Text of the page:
Calls for Thai policymakers to cut interest rates are growing despite an environment of high household debt, as the economy continues to struggle six months after a coup d'etat.
HSBC, Citi and Bangkok-based Kasikorn Research Center all expect the Bank of Thailand (BoT) to cut rates by 25 basis-points to 1.75 percent on Wednesday, from the current three-year low of 2 percent. That's in contrast to economists polled by Reuters last month, who forecast no change in rates.
The key argument against looser policy is Thailand's massive household debt, one of the highest in Asia at 83 percent of gross domestic product (GDP). Economists argue that lower interest rates encourage households to ramp up borrowing, thus worsening debt levels and further constraining consumption, which accounts for half of GDP. Consumer confidence is already shaky, down for the second time in three months in November.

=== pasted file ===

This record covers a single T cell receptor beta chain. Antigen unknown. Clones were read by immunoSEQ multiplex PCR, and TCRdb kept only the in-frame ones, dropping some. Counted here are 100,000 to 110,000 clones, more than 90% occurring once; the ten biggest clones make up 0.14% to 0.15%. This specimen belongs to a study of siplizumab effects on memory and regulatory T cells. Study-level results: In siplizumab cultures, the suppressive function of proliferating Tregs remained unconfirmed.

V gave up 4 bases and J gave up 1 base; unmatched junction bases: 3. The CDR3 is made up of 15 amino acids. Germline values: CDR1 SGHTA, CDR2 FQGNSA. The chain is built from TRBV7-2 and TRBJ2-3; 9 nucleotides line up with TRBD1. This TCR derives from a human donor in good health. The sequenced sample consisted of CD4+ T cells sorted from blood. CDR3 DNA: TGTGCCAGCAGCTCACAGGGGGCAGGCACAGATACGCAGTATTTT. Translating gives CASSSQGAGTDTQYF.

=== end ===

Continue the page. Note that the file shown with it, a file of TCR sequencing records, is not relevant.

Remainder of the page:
"Given the high percentage of indebted households and muted economic growth, the debt servicing ability of households remains an important risk factor that could dent potential consumption," CIMB said in a note.